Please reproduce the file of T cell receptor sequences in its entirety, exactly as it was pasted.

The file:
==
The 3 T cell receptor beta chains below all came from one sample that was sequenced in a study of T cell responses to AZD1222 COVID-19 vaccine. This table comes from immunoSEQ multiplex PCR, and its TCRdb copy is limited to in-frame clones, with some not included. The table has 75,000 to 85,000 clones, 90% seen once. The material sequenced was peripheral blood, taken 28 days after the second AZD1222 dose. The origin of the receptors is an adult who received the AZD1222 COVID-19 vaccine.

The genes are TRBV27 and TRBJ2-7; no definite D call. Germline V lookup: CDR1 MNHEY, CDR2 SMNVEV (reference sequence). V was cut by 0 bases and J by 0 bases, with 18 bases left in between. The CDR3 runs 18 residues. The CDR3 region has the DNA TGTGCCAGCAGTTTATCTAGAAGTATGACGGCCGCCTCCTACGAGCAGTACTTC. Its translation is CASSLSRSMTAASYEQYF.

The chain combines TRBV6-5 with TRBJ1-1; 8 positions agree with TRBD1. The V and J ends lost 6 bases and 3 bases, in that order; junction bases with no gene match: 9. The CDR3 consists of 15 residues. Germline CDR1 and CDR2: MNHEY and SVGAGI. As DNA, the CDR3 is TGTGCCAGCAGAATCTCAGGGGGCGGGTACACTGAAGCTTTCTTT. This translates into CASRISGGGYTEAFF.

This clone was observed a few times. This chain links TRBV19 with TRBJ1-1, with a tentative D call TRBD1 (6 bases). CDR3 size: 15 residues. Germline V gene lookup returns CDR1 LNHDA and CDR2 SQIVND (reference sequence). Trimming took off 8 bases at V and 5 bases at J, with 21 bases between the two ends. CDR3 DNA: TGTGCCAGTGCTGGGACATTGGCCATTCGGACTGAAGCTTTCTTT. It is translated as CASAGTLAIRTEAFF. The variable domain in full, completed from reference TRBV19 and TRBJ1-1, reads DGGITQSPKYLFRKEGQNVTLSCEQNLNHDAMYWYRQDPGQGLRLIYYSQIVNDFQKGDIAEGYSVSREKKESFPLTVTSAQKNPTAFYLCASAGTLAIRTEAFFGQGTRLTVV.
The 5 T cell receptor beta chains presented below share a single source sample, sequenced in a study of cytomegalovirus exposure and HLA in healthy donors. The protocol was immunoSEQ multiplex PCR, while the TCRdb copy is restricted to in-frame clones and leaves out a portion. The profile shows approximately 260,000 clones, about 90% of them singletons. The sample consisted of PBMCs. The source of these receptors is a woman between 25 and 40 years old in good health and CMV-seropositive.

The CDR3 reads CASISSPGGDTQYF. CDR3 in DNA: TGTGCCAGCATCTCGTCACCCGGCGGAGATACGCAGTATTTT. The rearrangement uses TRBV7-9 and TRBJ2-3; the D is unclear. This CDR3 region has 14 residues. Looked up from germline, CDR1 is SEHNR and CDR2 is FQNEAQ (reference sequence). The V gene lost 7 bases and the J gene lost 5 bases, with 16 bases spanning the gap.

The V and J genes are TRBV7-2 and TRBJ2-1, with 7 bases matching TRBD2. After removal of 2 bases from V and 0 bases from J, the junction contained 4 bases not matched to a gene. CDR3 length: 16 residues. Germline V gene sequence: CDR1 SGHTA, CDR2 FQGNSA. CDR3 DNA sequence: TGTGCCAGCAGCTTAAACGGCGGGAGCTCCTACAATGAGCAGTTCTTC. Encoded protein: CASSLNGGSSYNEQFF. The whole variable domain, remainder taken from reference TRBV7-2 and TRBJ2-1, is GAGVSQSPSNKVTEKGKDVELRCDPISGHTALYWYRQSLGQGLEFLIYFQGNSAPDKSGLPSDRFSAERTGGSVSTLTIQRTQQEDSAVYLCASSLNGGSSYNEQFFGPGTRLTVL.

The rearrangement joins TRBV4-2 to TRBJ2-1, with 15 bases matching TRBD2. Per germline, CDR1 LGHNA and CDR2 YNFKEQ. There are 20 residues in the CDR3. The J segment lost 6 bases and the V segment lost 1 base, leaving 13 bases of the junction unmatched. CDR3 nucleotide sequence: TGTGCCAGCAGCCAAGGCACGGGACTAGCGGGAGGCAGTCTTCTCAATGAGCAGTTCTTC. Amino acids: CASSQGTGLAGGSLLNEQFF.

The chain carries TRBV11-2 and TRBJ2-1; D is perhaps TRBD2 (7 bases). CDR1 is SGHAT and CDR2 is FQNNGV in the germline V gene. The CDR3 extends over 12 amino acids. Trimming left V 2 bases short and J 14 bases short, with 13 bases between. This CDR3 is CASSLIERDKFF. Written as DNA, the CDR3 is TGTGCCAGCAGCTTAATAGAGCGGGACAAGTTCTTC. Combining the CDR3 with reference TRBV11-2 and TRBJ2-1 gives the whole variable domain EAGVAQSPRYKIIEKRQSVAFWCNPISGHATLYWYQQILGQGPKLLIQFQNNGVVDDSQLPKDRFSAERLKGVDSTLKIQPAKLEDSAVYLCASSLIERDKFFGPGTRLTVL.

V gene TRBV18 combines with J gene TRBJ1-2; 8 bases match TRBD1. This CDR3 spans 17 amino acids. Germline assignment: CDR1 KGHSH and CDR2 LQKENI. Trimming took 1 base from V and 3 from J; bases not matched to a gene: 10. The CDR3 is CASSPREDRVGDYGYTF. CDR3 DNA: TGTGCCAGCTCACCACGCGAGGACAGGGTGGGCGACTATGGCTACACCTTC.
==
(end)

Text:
The 3 T cell receptor beta chains below all came from one sample that was sequenced in a study of T cell responses to AZD1222 COVID-19 vaccine. This table comes from immunoSEQ multiplex PCR, and its TCRdb copy is limited to in-frame clones, with some not included. The table has 75,000 to 85,000 clones, 90% seen once. The material sequenced was peripheral blood, taken 28 days after the second AZD1222 dose. The origin of the receptors is an adult who received the AZD1222 COVID-19 vaccine.

The genes are TRBV27 and TRBJ2-7; no definite D call. Germline V lookup: CDR1 MNHEY, CDR2 SMNVEV (reference sequence). V was cut by 0 bases and J by 0 bases, with 18 bases left in between. The CDR3 runs 18 residues. The CDR3 region has the DNA TGTGCCAGCAGTTTATCTAGAAGTATGACGGCCGCCTCCTACGAGCAGTACTTC. Its translation is CASSLSRSMTAASYEQYF.

The chain combines TRBV6-5 with TRBJ1-1; 8 positions agree with TRBD1. The V and J ends lost 6 bases and 3 bases, in that order; junction bases with no gene match: 9. The CDR3 consists of 15 residues. Germline CDR1 and CDR2: MNHEY and SVGAGI. As DNA, the CDR3 is TGTGCCAGCAGAATCTCAGGGGGCGGGTACACTGAAGCTTTCTTT. This translates into CASRISGGGYTEAFF.

This clone was observed a few times. This chain links TRBV19 with TRBJ1-1, with a tentative D call TRBD1 (6 bases). CDR3 size: 15 residues. Germline V gene lookup returns CDR1 LNHDA and CDR2 SQIVND (reference sequence). Trimming took off 8 bases at V and 5 bases at J, with 21 bases between the two ends. CDR3 DNA: TGTGCCAGTGCTGGGACATTGGCCATTCGGACTGAAGCTTTCTTT. It is translated as CASAGTLAIRTEAFF. The variable domain in full, completed from reference TRBV19 and TRBJ1-1, reads DGGITQSPKYLFRKEGQNVTLSCEQNLNHDAMYWYRQDPGQGLRLIYYSQIVNDFQKGDIAEGYSVSREKKESFPLTVTSAQKNPTAFYLCASAGTLAIRTEAFFGQGTRLTVV.
The 5 T cell receptor beta chains presented below share a single source sample, sequenced in a study of cytomegalovirus exposure and HLA in healthy donors. The protocol was immunoSEQ multiplex PCR, while the TCRdb copy is restricted to in-frame clones and leaves out a portion. The profile shows approximately 260,000 clones, about 90% of them singletons. The sample consisted of PBMCs. The source of these receptors is a woman between 25 and 40 years old in good health and CMV-seropositive.

The CDR3 reads CASISSPGGDTQYF. CDR3 in DNA: TGTGCCAGCATCTCGTCACCCGGCGGAGATACGCAGTATTTT. The rearrangement uses TRBV7-9 and TRBJ2-3; the D is unclear. This CDR3 region has 14 residues. Looked up from germline, CDR1 is SEHNR and CDR2 is FQNEAQ (reference sequence). The V gene lost 7 bases and the J gene lost 5 bases, with 16 bases spanning the gap.

The V and J genes are TRBV7-2 and TRBJ2-1, with 7 bases matching TRBD2. After removal of 2 bases from V and 0 bases from J, the junction contained 4 bases not matched to a gene. CDR3 length: 16 residues. Germline V gene sequence: CDR1 SGHTA, CDR2 FQGNSA. CDR3 DNA sequence: TGTGCCAGCAGCTTAAACGGCGGGAGCTCCTACAATGAGCAGTTCTTC. Encoded protein: CASSLNGGSSYNEQFF. The whole variable domain, remainder taken from reference TRBV7-2 and TRBJ2-1, is GAGVSQSPSNKVTEKGKDVELRCDPISGHTALYWYRQSLGQGLEFLIYFQGNSAPDKSGLPSDRFSAERTGGSVSTLTIQRTQQEDSAVYLCASSLNGGSSYNEQFFGPGTRLTVL.

The rearrangement joins TRBV4-2 to TRBJ2-1, with 15 bases matching TRBD2. Per germline, CDR1 LGHNA and CDR2 YNFKEQ. There are 20 residues in the CDR3. The J segment lost 6 bases and the V segment lost 1 base, leaving 13 bases of the junction unmatched. CDR3 nucleotide sequence: TGTGCCAGCAGCCAAGGCACGGGACTAGCGGGAGGCAGTCTTCTCAATGAGCAGTTCTTC. Amino acids: CASSQGTGLAGGSLLNEQFF.

The chain carries TRBV11-2 and TRBJ2-1; D is perhaps TRBD2 (7 bases). CDR1 is SGHAT and CDR2 is FQNNGV in the germline V gene. The CDR3 extends over 12 amino acids. Trimming left V 2 bases short and J 14 bases short, with 13 bases between. This CDR3 is CASSLIERDKFF. Written as DNA, the CDR3 is TGTGCCAGCAGCTTAATAGAGCGGGACAAGTTCTTC. Combining the CDR3 with reference TRBV11-2 and TRBJ2-1 gives the whole variable domain EAGVAQSPRYKIIEKRQSVAFWCNPISGHATLYWYQQILGQGPKLLIQFQNNGVVDDSQLPKDRFSAERLKGVDSTLKIQPAKLEDSAVYLCASSLIERDKFFGPGTRLTVL.

V gene TRBV18 combines with J gene TRBJ1-2; 8 bases match TRBD1. This CDR3 spans 17 amino acids. Germline assignment: CDR1 KGHSH and CDR2 LQKENI. Trimming took 1 base from V and 3 from J; bases not matched to a gene: 10. The CDR3 is CASSPREDRVGDYGYTF. CDR3 DNA: TGTGCCAGCTCACCACGCGAGGACAGGGTGGGCGACTATGGCTACACCTTC.